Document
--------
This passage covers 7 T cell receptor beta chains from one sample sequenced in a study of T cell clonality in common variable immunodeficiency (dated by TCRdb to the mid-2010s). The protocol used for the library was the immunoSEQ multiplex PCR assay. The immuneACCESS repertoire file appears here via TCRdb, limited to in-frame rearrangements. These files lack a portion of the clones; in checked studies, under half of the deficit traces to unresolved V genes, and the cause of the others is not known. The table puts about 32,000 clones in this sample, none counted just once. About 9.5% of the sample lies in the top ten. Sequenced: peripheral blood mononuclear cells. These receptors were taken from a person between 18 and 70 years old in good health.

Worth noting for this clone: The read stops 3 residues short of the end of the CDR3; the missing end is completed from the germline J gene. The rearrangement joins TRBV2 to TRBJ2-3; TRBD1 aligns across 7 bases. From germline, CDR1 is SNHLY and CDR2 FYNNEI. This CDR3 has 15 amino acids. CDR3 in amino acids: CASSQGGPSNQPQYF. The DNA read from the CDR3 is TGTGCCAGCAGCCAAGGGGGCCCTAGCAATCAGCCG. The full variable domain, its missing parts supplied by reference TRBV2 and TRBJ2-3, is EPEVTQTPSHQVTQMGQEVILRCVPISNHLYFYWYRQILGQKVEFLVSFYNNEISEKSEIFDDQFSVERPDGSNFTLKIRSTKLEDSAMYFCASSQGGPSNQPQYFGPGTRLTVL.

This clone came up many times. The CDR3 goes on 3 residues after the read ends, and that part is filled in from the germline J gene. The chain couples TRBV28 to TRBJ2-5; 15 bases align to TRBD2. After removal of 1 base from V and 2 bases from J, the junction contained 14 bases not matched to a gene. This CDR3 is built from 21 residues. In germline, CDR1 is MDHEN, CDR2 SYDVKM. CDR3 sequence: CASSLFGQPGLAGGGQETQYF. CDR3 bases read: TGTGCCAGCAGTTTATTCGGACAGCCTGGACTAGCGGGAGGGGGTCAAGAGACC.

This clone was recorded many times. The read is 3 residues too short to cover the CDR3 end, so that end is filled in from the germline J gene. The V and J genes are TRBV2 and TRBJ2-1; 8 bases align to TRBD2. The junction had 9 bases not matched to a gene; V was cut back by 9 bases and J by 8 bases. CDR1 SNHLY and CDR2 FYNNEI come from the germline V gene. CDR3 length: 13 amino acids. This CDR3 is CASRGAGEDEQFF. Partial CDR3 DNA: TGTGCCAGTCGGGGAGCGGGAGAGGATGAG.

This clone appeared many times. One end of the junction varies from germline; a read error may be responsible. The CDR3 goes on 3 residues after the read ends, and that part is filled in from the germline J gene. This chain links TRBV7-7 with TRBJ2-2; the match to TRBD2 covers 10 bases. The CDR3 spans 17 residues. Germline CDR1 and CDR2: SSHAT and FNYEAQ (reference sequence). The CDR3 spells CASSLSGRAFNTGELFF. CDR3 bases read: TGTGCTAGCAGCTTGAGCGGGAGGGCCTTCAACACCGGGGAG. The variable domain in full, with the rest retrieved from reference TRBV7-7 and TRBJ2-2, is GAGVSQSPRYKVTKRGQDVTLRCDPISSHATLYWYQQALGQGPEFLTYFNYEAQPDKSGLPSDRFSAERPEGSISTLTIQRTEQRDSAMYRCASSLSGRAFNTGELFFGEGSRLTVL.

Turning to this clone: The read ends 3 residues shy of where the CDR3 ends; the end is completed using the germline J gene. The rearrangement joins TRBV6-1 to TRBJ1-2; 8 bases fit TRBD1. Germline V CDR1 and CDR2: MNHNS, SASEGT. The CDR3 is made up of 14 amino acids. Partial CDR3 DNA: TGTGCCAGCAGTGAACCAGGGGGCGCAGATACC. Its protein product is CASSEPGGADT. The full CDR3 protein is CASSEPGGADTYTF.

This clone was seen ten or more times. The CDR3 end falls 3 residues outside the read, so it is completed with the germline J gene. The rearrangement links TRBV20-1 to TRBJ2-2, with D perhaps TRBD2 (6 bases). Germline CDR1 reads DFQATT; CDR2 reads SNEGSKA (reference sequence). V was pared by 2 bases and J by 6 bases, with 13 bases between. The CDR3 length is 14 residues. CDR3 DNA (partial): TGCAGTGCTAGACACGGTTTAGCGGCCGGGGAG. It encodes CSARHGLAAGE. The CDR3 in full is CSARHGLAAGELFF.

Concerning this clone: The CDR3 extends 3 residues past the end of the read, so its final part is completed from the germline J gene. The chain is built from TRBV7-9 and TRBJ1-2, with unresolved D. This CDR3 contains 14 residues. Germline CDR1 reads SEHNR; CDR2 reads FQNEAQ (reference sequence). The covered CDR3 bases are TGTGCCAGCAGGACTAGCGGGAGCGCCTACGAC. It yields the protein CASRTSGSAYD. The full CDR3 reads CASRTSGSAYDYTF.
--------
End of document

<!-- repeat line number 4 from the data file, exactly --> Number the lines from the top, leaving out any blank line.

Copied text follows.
This clone was recorded many times. The read is 3 residues too short to cover the CDR3 end, so that end is filled in from the germline J gene. The V and J genes are TRBV2 and TRBJ2-1; 8 bases align to TRBD2. The junction had 9 bases not matched to a gene; V was cut back by 9 bases and J by 8 bases. CDR1 SNHLY and CDR2 FYNNEI come from the germline V gene. CDR3 length: 13 amino acids. This CDR3 is CASRGAGEDEQFF. Partial CDR3 DNA: TGTGCCAGTCGGGGAGCGGGAGAGGATGAG.